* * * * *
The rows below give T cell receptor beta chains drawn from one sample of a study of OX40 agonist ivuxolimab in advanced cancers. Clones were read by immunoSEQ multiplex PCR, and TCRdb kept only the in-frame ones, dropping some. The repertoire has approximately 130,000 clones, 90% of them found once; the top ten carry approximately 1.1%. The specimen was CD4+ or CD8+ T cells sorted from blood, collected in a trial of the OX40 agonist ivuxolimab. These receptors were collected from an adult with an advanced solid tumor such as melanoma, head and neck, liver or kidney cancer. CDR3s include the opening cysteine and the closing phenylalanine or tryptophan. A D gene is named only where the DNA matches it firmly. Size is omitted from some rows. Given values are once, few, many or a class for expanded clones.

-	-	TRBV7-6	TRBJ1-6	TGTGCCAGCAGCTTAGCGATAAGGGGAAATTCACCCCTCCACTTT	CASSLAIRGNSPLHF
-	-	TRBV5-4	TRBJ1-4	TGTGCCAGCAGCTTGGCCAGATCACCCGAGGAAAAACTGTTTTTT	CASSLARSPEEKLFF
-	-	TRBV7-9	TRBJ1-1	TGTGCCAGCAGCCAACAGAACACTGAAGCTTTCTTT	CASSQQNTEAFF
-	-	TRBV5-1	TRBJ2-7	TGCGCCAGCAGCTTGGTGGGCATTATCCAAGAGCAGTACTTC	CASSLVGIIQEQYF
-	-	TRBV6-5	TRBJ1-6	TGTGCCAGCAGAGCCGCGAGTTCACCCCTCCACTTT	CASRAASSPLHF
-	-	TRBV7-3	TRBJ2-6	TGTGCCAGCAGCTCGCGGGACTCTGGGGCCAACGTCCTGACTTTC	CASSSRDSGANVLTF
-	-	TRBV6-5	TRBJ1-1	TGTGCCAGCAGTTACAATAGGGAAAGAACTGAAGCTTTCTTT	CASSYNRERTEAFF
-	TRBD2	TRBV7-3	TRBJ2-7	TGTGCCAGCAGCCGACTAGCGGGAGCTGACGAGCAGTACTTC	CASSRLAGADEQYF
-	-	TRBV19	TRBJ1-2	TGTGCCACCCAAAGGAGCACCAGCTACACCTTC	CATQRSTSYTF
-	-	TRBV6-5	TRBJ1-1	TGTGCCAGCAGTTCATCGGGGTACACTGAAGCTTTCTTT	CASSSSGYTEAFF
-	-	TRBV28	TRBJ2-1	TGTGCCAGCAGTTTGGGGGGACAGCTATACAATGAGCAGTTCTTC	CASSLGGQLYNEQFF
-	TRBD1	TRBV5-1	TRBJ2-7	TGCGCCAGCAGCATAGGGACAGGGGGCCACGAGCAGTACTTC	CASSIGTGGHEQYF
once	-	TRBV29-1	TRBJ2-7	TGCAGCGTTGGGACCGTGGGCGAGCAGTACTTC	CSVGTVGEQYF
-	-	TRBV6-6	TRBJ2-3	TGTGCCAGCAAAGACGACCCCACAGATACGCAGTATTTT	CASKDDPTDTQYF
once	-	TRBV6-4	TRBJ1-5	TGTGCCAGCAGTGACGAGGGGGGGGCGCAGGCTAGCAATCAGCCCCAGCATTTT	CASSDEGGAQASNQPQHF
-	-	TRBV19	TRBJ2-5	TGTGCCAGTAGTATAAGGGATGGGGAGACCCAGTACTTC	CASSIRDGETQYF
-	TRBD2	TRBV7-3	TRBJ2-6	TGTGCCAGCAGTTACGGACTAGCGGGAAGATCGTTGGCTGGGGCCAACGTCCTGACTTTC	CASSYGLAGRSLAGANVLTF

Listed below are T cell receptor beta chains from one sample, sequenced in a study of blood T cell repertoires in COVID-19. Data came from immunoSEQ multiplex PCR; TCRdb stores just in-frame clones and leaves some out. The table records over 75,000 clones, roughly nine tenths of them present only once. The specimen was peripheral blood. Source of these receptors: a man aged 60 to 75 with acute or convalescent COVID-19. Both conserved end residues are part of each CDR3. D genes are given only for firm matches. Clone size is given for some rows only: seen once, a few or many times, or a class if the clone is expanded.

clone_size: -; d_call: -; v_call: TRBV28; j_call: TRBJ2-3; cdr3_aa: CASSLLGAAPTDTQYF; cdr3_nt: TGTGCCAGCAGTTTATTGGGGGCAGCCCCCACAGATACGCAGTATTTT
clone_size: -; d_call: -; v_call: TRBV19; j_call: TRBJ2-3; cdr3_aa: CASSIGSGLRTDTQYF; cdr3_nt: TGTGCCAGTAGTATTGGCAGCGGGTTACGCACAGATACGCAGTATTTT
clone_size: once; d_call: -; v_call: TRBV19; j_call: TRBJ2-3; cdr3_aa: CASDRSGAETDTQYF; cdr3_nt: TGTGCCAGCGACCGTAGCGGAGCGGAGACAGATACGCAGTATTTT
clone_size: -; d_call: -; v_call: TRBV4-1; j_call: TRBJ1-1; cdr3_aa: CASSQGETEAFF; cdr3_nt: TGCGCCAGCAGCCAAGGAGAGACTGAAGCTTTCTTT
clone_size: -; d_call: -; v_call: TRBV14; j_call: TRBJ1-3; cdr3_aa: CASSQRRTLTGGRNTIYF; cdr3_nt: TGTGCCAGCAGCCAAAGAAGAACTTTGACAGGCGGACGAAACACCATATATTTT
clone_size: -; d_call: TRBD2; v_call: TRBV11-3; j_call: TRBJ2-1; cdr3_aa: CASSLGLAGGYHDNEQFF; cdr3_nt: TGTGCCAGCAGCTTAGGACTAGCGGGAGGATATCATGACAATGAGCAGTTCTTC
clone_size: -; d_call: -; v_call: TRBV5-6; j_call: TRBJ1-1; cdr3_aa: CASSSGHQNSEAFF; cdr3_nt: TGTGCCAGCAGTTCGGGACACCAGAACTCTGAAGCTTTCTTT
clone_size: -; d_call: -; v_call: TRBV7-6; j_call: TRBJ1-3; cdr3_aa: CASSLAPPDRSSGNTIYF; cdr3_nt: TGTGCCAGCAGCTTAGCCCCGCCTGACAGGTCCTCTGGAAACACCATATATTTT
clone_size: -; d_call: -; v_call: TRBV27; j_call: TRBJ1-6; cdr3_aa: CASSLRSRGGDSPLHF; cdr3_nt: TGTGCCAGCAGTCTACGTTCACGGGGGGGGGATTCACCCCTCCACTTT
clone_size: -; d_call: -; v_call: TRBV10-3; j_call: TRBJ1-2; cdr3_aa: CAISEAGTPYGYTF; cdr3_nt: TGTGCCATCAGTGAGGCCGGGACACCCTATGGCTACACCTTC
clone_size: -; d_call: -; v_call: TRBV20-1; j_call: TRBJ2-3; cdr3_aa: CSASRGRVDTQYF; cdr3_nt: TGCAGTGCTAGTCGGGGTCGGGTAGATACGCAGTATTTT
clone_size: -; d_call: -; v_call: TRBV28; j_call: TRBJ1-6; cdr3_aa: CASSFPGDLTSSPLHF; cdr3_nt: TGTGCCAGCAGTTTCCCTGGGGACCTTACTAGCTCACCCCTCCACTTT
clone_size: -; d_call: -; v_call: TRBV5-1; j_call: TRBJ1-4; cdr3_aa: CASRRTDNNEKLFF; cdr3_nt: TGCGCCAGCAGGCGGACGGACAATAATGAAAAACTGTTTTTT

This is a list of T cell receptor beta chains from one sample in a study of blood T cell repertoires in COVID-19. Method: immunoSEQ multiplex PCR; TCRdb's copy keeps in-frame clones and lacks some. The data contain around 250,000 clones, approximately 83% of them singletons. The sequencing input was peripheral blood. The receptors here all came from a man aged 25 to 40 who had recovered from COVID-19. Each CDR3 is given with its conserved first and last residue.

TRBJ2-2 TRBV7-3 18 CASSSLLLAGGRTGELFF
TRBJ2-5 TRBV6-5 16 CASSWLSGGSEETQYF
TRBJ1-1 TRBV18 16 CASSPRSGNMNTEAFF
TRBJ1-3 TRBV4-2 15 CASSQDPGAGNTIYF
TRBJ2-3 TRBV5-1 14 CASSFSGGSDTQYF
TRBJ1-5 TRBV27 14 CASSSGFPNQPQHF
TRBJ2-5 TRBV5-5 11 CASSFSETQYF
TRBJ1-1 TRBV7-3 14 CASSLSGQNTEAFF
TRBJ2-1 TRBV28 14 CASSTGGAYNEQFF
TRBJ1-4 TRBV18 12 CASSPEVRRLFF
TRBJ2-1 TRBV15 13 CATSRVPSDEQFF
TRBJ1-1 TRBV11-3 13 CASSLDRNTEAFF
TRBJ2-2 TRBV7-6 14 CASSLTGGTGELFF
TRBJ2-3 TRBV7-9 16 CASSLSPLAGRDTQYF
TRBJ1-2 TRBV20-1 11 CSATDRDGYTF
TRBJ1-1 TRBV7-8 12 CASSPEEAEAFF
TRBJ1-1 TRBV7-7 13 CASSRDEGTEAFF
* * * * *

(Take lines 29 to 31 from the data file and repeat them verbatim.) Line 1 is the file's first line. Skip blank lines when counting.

clone_size: -; d_call: -; v_call: TRBV10-3; j_call: TRBJ1-2; cdr3_aa: CAISEAGTPYGYTF; cdr3_nt: TGTGCCATCAGTGAGGCCGGGACACCCTATGGCTACACCTTC
clone_size: -; d_call: -; v_call: TRBV20-1; j_call: TRBJ2-3; cdr3_aa: CSASRGRVDTQYF; cdr3_nt: TGCAGTGCTAGTCGGGGTCGGGTAGATACGCAGTATTTT
clone_size: -; d_call: -; v_call: TRBV28; j_call: TRBJ1-6; cdr3_aa: CASSFPGDLTSSPLHF; cdr3_nt: TGTGCCAGCAGTTTCCCTGGGGACCTTACTAGCTCACCCCTCCACTTT